PFI Projects & LIBOR Transition David Blake

Replacing the London Interbank Offered Rate (LIBOR) is now rapidly approaching a conclusion, with the regulatory transition date set for the end of December 2021. While local authorities will have minimal direct contractual exposure to LIBOR, most Private Finance Initiatives (PFI) projects will reference the outgoing benchmark.

The Infrastructure and Projects Authority (IPA) has written to PFI contracting authorities highlighting the expectation that many will need to provide written consent to changes in financing documentation, as LIBOR is replaced with the Sterling Overnight Index Average (SONIA). Most changes are expected to be “neutral” – no gain, no loss. In this note we explore the most common type of LIBOR exposure and consider the necessary changes to finance documents to ensure a neutral outcome.

Floating Rate Loans & Interest Rate Swaps

PFI agreements typically include private sector funding where long-term loans are agreed on a floating rate basis, referencing LIBOR, with a corresponding interest rate swap that neutralises the borrower’s rate risk, converting the floating rate debt to fixed. This is shown in the diagram below:

The LIBOR cash flows paid to the lender under the loan agreement are neutralised by LIBOR cash flows received under the swap arrangement, leaving the SPV with no LIBOR exposure, just a net fixed rate cost, including the lenders margin. So how will replacing LIBOR with SONIA affect PFI deals? Well, assuming the above structure, the impact should be neutral, as the floating loan rate paid to the bank will be offset by the floating rate received under the swap, with both now referencing SONIA. However, there may be some operational difficulties around timing and rate resets, as LIBOR is forward looking while SONIA is backward looking and based on observed rates.


Further thought will be required where there is a positive or negative net exposure to LIBOR, rather than the neutral exposure outlined above. LIBOR rates contain an expression of bank credit risk whereas SONIA is near risk-free, meaning it will usually be lower than LIBOR. A straight switch between the two rates could significantly benefit one counterparty ( lower borrowing costs) and make the other much worse off (e.g. in lower investment returns). Current market pricing on the fixed legs of SONIA and LIBOR swaps highlights the difference in current market perceptions of the two benchmarks:

Premature Repayment, Market Value, Hedging & Accounting

This spread between SONIA and LIBOR will also be relevant where swaps rates are applied to calculate premature termination costs, market values and collateral payments. Calculating termination costs using a higher discount rate is preferable for borrowers in the scenario shown above, so they will want to ensure that where SONIA replaces LIBOR in termination clauses the difference is indeed neutral. The above spreads may appear small but when applied to break costs on multi-million-pound long-term agreements they will make a significant difference.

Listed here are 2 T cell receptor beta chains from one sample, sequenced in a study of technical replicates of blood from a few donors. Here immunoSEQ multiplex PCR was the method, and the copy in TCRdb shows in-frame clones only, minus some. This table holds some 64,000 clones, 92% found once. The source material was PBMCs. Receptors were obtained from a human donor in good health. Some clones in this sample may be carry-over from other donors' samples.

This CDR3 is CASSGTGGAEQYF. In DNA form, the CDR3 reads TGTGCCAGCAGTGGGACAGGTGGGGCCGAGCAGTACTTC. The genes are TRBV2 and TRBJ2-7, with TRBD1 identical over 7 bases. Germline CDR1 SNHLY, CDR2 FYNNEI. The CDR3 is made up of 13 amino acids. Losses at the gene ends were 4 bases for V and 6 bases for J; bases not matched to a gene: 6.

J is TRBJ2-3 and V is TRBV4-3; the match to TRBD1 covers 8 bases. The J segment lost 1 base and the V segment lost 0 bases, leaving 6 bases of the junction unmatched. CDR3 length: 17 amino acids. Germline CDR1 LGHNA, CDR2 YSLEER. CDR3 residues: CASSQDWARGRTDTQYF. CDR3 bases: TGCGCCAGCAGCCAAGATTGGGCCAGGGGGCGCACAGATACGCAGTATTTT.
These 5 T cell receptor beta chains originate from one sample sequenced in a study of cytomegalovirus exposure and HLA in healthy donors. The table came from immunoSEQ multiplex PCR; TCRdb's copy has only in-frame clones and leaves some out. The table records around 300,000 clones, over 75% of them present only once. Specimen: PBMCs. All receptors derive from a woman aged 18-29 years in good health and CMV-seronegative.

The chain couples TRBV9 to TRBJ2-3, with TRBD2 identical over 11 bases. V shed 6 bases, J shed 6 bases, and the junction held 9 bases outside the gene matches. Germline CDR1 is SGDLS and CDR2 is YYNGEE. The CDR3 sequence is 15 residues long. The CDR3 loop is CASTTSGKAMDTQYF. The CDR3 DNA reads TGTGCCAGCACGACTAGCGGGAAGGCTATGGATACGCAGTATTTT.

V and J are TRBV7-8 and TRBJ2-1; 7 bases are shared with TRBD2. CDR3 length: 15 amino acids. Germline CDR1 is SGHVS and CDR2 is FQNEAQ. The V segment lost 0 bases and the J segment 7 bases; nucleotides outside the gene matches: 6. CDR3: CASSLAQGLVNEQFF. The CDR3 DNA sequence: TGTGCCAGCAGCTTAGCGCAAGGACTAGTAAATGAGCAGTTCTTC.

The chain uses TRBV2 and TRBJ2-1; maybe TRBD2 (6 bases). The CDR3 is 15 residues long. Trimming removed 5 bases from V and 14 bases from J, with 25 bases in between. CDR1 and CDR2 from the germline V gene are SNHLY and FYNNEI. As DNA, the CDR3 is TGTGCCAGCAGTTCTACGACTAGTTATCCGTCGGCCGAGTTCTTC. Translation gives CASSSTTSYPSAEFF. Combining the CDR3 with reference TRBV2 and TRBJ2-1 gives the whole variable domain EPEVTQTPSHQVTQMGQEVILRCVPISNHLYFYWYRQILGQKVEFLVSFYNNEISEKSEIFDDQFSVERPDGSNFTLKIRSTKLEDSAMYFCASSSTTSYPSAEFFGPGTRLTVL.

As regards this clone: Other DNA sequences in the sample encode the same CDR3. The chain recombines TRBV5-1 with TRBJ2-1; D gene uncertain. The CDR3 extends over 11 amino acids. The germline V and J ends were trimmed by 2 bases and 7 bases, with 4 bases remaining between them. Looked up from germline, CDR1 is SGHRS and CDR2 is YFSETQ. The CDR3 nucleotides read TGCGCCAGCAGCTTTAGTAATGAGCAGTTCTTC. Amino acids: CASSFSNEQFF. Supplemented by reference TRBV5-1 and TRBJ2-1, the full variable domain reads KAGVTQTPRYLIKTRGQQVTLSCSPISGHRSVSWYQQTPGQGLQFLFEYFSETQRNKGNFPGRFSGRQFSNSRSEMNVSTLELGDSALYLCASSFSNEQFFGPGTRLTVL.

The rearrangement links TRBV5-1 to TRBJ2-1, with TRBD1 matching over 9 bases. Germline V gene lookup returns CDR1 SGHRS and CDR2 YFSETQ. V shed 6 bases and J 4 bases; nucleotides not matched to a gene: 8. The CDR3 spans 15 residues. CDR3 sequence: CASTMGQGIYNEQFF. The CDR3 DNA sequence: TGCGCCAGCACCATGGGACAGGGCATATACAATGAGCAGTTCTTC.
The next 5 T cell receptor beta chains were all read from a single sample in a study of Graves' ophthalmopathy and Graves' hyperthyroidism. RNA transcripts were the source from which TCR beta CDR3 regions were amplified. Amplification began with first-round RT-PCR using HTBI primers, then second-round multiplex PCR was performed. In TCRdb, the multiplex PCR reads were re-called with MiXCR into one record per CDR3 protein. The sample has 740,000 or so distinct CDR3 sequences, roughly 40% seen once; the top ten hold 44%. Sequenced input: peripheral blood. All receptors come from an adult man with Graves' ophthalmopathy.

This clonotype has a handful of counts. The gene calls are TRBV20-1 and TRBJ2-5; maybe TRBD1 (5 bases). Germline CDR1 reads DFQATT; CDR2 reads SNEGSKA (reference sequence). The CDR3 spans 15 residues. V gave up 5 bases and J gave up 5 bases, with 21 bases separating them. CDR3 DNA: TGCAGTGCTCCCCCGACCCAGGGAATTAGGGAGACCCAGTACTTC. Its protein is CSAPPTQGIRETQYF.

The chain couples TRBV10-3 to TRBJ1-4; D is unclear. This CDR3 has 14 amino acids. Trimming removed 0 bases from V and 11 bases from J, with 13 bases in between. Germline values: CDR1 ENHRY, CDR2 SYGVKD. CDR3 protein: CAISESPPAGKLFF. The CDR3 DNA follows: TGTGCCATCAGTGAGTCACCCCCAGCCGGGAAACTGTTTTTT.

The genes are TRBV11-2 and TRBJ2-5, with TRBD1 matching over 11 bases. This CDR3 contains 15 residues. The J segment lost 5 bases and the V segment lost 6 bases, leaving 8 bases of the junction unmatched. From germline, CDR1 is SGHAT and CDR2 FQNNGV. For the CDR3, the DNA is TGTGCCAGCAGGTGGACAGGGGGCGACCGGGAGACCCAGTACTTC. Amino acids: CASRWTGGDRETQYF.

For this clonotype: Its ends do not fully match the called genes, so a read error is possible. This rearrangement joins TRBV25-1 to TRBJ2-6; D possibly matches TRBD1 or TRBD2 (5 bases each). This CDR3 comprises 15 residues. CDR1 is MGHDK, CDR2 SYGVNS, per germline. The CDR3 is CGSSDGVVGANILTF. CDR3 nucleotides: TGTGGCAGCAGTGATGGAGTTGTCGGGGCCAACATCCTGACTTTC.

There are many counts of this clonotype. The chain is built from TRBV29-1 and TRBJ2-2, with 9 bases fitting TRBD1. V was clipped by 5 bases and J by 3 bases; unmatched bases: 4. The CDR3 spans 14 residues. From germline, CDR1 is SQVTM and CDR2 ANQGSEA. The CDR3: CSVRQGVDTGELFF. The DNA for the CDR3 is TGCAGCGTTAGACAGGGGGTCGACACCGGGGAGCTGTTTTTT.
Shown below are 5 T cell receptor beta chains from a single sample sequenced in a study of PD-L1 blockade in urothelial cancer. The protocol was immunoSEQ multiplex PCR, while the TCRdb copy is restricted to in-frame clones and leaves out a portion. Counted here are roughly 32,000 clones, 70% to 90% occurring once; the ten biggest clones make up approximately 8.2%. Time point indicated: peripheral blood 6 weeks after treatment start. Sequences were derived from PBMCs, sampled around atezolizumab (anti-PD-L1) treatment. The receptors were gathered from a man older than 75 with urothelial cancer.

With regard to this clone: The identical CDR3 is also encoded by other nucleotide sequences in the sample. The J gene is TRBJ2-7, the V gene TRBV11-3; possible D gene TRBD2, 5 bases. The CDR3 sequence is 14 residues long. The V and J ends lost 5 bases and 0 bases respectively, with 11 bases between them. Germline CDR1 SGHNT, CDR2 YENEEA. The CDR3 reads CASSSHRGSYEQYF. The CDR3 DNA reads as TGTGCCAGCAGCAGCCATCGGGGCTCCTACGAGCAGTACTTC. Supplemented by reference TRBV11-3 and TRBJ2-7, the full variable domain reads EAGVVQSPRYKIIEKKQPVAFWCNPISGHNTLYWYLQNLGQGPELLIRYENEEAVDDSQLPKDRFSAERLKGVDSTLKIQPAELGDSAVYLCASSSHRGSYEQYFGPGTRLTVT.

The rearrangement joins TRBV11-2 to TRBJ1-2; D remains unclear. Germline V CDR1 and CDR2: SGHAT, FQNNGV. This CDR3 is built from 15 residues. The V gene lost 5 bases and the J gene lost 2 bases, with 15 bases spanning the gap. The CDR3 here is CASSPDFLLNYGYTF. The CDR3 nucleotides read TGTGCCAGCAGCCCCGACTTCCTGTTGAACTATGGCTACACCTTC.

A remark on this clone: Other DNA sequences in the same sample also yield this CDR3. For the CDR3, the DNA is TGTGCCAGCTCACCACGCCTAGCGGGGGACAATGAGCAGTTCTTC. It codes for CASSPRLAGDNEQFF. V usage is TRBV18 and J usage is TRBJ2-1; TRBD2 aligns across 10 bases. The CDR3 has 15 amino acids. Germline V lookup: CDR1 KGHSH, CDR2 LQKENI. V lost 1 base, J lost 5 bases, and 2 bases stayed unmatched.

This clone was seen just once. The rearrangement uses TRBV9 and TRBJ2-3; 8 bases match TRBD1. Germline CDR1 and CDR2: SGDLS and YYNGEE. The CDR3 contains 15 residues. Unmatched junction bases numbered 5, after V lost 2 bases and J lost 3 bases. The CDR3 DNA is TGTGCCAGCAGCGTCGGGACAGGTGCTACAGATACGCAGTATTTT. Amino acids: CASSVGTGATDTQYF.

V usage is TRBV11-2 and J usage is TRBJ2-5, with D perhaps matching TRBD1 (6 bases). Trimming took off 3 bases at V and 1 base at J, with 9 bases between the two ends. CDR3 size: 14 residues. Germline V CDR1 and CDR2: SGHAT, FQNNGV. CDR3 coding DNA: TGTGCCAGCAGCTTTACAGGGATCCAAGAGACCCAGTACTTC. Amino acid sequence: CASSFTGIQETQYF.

Credit Adjustment Spreads

To deal with this, a ‘Credit Adjustment Spread’ (CAS) incorporating this difference will need to be agreed and documented by counterparties. The Bank of England’s Working Group on Sterling Risk-Free Reference Rates has undertaken consultation in this area, publishing guidance on two methods of calculating the CAS.  The five-year historical median approach is based on historical differences between GBP LIBOR and the SONIA compounded in arrears. The main alternative is the “forward approach”, based on the forward-looking swap market. However, as the guidance notes, “ultimately, the approach to active transition and the CAS is for lenders and their borrowers to determine”.

Project Performance

How smoothly the transition from LIBOR to SONIA occurs within PFI projects may be dependent on current project performance and the contracting authority’s relationship with PFI operators. Those harbouring grievance regarding project performance, or situations where project requirements have changed substantially, may view the chance to discuss changes to loan documentation as a wider opportunity to renegotiate or prematurely terminate contracts.

However, the transition working group and the International Swaps and Derivatives Association has established “fallback rates” that can be applied to legacy contracts, incorporating an adjustment to the SONIA rate using the 5-year historical mean approach. While these fallback rates could be applied in the absence of revised documentation when LIBOR ends, it will be preferable for counterparties to renegotiate contracts in advance.


The IPA expect that unitary payments under PFI projects will be unaffected by this regulatory change and they do not expect that project agreements will require amendment unless LIBOR is directly referenced. However, as local authorities will be asked to consent to documentation changes relating to the underling financial arrangements, they have been urged to consider these issues and the approval steps and timescales involved.

If you require further support in this area please contact David Blake at